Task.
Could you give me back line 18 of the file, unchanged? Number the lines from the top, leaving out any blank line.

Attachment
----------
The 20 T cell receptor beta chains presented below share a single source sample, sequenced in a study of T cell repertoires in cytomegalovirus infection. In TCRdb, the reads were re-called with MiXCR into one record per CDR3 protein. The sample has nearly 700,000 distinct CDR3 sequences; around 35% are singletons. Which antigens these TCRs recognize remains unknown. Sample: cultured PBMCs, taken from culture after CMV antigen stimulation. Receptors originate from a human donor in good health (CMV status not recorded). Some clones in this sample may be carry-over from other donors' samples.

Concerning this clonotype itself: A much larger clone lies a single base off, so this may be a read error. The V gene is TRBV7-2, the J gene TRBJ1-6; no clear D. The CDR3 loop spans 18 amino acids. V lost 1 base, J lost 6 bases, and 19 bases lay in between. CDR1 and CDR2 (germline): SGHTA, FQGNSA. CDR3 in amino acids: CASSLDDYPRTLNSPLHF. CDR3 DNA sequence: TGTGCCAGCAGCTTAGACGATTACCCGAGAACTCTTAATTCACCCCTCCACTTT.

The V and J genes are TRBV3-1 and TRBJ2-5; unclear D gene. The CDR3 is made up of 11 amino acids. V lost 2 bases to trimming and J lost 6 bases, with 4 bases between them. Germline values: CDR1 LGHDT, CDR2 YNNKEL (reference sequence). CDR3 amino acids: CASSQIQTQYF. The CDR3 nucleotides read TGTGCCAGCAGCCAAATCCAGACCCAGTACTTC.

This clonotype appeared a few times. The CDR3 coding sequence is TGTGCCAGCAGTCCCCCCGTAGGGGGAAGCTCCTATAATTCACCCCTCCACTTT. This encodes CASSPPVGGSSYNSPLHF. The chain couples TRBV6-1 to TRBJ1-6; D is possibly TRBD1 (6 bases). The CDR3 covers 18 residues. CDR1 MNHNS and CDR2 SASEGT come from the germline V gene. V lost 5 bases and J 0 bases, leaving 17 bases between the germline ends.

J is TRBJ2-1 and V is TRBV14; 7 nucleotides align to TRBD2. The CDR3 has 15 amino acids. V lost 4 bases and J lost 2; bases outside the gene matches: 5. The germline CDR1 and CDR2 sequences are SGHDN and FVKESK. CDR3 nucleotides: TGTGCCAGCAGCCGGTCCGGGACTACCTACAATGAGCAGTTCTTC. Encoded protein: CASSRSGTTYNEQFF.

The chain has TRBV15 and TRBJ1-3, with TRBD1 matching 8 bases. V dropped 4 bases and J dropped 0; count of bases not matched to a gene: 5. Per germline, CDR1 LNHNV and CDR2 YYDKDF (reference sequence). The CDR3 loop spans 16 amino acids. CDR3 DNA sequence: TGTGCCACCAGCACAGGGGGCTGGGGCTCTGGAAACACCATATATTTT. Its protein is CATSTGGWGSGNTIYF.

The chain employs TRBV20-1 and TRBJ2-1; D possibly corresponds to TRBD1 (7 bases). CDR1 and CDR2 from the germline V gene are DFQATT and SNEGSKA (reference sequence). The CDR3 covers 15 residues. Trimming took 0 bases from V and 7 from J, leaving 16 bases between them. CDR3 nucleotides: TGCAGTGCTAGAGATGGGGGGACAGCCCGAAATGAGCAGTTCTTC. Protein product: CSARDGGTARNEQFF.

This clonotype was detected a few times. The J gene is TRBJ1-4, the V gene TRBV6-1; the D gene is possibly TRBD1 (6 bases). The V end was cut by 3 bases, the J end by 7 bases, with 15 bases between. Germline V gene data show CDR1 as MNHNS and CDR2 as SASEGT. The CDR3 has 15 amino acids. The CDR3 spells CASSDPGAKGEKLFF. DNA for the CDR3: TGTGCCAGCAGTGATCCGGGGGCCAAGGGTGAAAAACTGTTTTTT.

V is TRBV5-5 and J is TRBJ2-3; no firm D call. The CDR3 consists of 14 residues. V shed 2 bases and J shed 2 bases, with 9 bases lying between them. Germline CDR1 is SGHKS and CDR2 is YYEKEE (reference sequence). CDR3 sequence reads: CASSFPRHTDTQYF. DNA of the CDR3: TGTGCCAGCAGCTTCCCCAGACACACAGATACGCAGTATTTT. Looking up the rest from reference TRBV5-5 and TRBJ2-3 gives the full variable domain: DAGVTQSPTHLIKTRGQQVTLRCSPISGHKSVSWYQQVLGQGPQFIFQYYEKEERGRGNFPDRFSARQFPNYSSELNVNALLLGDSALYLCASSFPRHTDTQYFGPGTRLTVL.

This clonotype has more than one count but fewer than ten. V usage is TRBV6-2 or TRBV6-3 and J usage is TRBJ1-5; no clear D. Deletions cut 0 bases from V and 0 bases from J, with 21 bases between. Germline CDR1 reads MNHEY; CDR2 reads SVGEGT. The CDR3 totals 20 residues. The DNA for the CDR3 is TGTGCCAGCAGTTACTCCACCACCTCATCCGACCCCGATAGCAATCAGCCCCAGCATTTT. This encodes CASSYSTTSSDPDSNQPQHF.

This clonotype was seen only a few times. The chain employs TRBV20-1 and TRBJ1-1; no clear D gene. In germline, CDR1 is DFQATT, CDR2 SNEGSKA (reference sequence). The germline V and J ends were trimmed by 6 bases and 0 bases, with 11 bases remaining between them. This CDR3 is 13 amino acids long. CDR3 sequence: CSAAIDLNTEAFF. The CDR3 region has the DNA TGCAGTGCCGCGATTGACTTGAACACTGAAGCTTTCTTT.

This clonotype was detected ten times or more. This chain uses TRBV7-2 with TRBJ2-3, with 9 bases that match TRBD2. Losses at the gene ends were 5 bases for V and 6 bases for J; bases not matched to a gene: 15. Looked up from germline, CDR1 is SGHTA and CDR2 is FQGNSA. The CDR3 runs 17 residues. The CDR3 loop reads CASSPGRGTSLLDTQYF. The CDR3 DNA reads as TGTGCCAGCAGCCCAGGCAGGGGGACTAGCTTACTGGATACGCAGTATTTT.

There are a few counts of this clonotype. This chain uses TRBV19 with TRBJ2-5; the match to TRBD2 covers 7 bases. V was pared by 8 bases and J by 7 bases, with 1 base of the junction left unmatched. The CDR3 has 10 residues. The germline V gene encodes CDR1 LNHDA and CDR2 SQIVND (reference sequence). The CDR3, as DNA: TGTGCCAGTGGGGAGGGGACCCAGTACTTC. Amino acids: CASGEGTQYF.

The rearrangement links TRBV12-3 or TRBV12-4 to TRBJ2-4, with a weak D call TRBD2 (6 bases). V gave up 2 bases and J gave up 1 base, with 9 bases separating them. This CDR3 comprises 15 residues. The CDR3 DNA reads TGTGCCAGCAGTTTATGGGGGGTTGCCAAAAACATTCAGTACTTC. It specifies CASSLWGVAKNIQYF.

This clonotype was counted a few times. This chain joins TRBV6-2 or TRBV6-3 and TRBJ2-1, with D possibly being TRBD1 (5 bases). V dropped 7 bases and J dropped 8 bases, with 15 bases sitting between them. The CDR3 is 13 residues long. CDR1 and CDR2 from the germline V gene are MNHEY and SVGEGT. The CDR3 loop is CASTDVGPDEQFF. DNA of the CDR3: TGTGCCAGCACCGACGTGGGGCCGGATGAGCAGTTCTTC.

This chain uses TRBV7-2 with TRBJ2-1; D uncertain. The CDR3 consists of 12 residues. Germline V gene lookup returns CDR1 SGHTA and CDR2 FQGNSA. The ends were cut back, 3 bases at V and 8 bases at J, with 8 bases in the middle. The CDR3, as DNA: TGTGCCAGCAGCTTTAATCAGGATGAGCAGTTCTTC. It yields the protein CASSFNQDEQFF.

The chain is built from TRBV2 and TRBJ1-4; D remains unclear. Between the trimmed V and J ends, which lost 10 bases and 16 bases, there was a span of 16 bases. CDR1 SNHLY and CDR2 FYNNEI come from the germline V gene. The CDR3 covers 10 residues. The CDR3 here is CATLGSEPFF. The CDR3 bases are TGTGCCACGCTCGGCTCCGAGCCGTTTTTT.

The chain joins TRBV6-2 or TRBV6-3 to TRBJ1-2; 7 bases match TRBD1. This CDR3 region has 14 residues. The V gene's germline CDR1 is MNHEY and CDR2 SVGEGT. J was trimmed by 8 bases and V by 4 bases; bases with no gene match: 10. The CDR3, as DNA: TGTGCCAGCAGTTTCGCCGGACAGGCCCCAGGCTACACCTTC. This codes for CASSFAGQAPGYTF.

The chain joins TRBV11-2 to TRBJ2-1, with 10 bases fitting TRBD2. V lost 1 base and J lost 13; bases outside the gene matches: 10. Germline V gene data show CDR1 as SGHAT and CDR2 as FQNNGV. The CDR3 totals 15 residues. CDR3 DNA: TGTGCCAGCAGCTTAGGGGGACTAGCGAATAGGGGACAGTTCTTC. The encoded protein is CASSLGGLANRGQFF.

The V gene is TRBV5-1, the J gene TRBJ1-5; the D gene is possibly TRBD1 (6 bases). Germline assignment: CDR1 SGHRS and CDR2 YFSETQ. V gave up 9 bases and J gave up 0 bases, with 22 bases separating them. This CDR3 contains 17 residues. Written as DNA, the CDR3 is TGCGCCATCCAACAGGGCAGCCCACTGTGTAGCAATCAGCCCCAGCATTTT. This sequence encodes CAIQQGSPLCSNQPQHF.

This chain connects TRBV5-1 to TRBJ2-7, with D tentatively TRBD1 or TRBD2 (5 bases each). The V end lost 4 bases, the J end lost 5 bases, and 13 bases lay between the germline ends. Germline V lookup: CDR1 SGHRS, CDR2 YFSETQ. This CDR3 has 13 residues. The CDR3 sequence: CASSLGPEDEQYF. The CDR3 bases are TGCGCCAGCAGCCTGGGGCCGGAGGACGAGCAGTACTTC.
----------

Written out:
The chain joins TRBV6-2 or TRBV6-3 to TRBJ1-2; 7 bases match TRBD1. This CDR3 region has 14 residues. The V gene's germline CDR1 is MNHEY and CDR2 SVGEGT. J was trimmed by 8 bases and V by 4 bases; bases with no gene match: 10. The CDR3, as DNA: TGTGCCAGCAGTTTCGCCGGACAGGCCCCAGGCTACACCTTC. This codes for CASSFAGQAPGYTF.